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Posted May 21, 2010
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Unfolding the complexities of an author's life
With satire and wit, Maugham tells us of types of digressions in novels that most bore him, and then proceeds to do exactly that which purportedly disturbs him most. A mysterious meeting with a fellow author sets Ashendon on a mental journey through his past acquaintance with the Driffeilds. Far from being the disinterested youth of the casual acquaintance with the great author and his wife we take him to be, Ashendon's knowledge of the couple is deep and multi-layered. He is unable to contribute anything substantial to his friend's upcoming biography, his knowledge of pivotal events far exceeds all others. He says little of Driffield, and we think Driffield to be unaware of the comings and goings of the one closest to him. The suspense builds, and everything we have read until this point is seen from a totally new perspective -- that of our ever-present man on the scene, Ashendon. Not to be missed.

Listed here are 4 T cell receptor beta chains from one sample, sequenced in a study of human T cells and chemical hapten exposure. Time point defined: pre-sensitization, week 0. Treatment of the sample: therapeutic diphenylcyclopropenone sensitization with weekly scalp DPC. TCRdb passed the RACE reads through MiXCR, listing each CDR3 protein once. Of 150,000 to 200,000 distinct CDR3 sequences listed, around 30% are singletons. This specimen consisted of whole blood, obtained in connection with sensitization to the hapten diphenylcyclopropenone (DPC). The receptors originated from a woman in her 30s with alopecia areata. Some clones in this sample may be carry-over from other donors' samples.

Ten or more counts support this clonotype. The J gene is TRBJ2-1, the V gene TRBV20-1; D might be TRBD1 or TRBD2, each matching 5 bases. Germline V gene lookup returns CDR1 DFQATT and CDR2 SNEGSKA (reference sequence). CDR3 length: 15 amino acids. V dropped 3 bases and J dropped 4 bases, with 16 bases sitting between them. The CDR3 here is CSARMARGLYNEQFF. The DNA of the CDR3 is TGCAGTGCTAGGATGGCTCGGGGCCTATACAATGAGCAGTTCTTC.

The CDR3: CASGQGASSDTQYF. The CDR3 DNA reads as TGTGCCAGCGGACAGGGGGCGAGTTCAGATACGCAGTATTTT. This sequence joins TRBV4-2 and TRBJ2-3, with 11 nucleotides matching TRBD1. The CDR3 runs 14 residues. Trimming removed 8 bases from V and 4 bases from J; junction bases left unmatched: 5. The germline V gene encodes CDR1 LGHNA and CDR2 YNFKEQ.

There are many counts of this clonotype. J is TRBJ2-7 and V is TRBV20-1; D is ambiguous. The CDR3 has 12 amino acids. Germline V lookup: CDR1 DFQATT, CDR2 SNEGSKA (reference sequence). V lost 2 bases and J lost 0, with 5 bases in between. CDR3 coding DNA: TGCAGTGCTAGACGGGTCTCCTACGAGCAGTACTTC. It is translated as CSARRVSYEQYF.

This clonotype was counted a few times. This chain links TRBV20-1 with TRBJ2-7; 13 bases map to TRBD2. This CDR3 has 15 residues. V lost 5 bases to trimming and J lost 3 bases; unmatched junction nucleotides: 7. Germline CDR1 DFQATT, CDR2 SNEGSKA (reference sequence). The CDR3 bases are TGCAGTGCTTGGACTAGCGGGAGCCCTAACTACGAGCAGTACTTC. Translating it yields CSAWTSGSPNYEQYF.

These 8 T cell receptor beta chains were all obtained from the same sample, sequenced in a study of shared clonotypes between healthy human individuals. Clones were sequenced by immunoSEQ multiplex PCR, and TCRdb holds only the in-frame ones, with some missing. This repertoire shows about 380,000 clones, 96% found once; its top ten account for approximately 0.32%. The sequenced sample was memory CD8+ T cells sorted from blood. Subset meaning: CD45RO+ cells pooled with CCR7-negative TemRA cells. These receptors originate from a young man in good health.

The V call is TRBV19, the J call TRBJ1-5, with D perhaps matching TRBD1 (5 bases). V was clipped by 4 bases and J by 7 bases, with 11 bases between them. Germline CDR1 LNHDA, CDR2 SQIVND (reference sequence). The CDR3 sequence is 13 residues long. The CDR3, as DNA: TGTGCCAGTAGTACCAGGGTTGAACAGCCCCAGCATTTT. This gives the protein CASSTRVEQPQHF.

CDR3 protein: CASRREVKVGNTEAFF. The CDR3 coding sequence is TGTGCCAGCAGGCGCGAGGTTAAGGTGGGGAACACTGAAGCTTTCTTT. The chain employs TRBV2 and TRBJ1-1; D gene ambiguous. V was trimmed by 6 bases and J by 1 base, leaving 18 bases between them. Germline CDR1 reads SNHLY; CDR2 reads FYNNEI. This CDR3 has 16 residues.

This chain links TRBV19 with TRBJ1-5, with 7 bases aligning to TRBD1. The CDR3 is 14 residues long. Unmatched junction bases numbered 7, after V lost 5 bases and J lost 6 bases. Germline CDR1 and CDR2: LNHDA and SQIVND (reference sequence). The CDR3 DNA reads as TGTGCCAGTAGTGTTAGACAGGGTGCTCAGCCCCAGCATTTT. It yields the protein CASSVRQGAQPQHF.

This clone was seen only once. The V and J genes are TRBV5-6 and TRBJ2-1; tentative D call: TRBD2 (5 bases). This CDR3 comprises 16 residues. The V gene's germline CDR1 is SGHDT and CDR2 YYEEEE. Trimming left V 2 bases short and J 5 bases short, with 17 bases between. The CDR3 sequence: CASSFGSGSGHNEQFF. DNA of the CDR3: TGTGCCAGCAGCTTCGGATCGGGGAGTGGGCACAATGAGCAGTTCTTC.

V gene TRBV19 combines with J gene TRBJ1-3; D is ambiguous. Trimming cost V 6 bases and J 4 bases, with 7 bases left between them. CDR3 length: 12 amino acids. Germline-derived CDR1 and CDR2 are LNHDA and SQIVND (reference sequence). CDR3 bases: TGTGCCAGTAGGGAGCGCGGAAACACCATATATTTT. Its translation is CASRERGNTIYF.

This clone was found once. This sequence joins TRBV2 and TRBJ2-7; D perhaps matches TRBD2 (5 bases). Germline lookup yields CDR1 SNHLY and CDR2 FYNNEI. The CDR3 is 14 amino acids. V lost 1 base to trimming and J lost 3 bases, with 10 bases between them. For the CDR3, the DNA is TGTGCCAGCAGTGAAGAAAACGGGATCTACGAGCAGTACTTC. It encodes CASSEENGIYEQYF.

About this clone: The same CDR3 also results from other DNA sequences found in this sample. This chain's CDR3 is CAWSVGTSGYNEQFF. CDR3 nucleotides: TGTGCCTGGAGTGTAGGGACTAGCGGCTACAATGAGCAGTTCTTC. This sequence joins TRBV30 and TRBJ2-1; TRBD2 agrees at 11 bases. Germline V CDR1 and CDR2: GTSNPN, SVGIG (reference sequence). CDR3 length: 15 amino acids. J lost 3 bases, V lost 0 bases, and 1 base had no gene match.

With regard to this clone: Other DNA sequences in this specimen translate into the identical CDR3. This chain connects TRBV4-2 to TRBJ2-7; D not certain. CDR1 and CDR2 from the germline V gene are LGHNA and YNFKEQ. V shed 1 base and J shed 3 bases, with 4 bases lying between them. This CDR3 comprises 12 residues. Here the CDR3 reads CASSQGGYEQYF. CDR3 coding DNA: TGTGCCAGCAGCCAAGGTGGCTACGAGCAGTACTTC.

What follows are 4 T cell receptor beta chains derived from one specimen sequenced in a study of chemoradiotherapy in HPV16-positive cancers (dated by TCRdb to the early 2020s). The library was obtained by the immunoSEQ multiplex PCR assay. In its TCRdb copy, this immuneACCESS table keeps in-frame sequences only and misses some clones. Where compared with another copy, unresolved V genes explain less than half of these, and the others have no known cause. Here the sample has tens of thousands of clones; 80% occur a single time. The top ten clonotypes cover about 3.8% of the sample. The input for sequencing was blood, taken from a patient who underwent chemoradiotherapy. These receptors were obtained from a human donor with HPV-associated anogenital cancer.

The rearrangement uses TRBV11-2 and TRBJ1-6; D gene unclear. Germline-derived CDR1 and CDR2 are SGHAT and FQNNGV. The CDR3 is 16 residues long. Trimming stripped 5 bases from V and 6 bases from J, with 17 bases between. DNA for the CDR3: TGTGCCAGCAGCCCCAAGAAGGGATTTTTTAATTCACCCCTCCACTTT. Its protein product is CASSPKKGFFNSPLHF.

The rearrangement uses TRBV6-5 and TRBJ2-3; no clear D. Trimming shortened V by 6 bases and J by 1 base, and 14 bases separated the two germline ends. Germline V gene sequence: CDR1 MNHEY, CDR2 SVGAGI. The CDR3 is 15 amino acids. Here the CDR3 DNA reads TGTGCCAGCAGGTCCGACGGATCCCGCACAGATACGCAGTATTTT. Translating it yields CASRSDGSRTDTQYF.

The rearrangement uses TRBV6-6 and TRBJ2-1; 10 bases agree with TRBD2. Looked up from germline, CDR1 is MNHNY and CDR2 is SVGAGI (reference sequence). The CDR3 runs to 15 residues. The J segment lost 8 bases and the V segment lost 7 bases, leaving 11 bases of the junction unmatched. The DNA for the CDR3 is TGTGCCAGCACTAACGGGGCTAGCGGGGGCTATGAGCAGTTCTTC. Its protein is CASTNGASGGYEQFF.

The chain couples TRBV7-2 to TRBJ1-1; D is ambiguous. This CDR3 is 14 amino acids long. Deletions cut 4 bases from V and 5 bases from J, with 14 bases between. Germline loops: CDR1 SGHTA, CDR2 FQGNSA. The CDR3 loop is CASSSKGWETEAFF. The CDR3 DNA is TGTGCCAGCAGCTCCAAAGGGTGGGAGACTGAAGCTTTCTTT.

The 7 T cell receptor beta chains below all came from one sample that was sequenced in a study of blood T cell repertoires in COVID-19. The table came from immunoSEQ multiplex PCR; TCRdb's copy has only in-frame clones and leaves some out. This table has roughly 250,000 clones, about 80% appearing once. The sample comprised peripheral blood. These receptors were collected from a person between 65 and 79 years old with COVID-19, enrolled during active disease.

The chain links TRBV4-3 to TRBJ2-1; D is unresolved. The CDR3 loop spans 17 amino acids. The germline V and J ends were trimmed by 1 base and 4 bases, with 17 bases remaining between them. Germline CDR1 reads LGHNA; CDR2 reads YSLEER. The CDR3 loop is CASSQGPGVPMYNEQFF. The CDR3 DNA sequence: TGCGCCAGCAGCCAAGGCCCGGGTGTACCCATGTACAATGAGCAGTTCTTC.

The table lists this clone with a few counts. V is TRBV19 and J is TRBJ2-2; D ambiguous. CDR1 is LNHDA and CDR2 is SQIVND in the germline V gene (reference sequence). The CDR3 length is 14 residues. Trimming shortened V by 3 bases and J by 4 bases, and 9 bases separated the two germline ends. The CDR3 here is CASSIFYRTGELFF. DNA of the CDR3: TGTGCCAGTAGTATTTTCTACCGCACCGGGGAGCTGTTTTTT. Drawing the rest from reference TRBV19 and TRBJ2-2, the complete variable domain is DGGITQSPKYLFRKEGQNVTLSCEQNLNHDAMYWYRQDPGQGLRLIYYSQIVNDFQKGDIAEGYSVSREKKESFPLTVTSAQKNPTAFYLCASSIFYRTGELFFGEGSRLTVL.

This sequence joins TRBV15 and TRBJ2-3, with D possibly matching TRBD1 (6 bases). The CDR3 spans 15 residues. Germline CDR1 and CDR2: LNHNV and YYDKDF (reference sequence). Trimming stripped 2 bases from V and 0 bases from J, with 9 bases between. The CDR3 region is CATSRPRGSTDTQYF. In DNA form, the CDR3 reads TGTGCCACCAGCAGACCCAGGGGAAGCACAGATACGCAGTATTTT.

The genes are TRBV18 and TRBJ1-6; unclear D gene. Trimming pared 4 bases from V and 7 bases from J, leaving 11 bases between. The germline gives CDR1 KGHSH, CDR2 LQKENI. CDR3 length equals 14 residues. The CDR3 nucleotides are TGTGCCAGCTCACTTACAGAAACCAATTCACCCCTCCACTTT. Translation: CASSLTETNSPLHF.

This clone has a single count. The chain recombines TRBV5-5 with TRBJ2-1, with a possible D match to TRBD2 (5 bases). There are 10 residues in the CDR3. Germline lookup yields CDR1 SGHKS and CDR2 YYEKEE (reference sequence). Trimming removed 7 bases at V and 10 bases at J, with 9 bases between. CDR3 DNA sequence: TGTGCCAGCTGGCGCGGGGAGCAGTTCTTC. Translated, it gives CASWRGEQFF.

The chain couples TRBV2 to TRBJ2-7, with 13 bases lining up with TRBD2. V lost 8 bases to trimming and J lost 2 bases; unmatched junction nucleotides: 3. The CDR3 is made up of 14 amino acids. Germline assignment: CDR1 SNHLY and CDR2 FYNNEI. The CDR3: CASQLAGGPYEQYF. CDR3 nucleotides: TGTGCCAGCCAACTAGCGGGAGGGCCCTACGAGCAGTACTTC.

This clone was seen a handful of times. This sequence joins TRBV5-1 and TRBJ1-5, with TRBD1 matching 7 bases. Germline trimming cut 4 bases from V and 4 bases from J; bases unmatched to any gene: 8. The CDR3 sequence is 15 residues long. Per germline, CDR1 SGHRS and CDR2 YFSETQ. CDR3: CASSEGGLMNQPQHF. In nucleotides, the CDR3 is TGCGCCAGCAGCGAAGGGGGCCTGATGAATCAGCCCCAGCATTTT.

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Posted September 5, 2012
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